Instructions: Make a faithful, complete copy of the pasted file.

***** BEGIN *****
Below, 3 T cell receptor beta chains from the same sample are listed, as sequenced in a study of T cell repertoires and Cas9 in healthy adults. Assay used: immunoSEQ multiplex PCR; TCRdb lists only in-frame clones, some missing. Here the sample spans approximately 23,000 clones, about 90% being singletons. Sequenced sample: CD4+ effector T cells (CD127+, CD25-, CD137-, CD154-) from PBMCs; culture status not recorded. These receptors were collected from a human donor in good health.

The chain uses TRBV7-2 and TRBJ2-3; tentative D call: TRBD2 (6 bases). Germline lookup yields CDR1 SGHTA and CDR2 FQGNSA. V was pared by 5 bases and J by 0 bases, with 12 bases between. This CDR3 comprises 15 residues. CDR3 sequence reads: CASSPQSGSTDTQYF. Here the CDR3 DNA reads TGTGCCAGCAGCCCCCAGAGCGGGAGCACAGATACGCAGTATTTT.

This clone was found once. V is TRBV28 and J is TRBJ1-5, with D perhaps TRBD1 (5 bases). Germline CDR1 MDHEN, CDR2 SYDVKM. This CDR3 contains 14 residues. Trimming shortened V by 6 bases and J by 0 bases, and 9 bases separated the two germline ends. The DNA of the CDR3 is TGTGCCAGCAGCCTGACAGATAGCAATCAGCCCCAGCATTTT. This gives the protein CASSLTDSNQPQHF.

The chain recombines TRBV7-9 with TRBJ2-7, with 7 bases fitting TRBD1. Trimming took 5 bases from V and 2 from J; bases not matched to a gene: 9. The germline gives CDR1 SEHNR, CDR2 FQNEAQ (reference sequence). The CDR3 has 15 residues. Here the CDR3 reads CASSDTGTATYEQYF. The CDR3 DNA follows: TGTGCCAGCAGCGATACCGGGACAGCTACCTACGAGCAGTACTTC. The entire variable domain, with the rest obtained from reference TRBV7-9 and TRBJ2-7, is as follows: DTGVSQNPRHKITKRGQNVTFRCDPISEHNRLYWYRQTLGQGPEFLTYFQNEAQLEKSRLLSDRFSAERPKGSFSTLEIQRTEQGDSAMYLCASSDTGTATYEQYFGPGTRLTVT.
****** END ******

Below, 3 T cell receptor beta chains from the same sample are listed, as sequenced in a study of T cell repertoires and Cas9 in healthy adults. Assay used: immunoSEQ multiplex PCR; TCRdb lists only in-frame clones, some missing. Here the sample spans approximately 23,000 clones, about 90% being singletons. Sequenced sample: CD4+ effector T cells (CD127+, CD25-, CD137-, CD154-) from PBMCs; culture status not recorded. These receptors were collected from a human donor in good health.

The chain uses TRBV7-2 and TRBJ2-3; tentative D call: TRBD2 (6 bases). Germline lookup yields CDR1 SGHTA and CDR2 FQGNSA. V was pared by 5 bases and J by 0 bases, with 12 bases between. This CDR3 comprises 15 residues. CDR3 sequence reads: CASSPQSGSTDTQYF. Here the CDR3 DNA reads TGTGCCAGCAGCCCCCAGAGCGGGAGCACAGATACGCAGTATTTT.

This clone was found once. V is TRBV28 and J is TRBJ1-5, with D perhaps TRBD1 (5 bases). Germline CDR1 MDHEN, CDR2 SYDVKM. This CDR3 contains 14 residues. Trimming shortened V by 6 bases and J by 0 bases, and 9 bases separated the two germline ends. The DNA of the CDR3 is TGTGCCAGCAGCCTGACAGATAGCAATCAGCCCCAGCATTTT. This gives the protein CASSLTDSNQPQHF.

The chain recombines TRBV7-9 with TRBJ2-7, with 7 bases fitting TRBD1. Trimming took 5 bases from V and 2 from J; bases not matched to a gene: 9. The germline gives CDR1 SEHNR, CDR2 FQNEAQ (reference sequence). The CDR3 has 15 residues. Here the CDR3 reads CASSDTGTATYEQYF. The CDR3 DNA follows: TGTGCCAGCAGCGATACCGGGACAGCTACCTACGAGCAGTACTTC. The entire variable domain, with the rest obtained from reference TRBV7-9 and TRBJ2-7, is as follows: DTGVSQNPRHKITKRGQNVTFRCDPISEHNRLYWYRQTLGQGPEFLTYFQNEAQLEKSRLLSDRFSAERPKGSFSTLEIQRTEQGDSAMYLCASSDTGTATYEQYFGPGTRLTVT.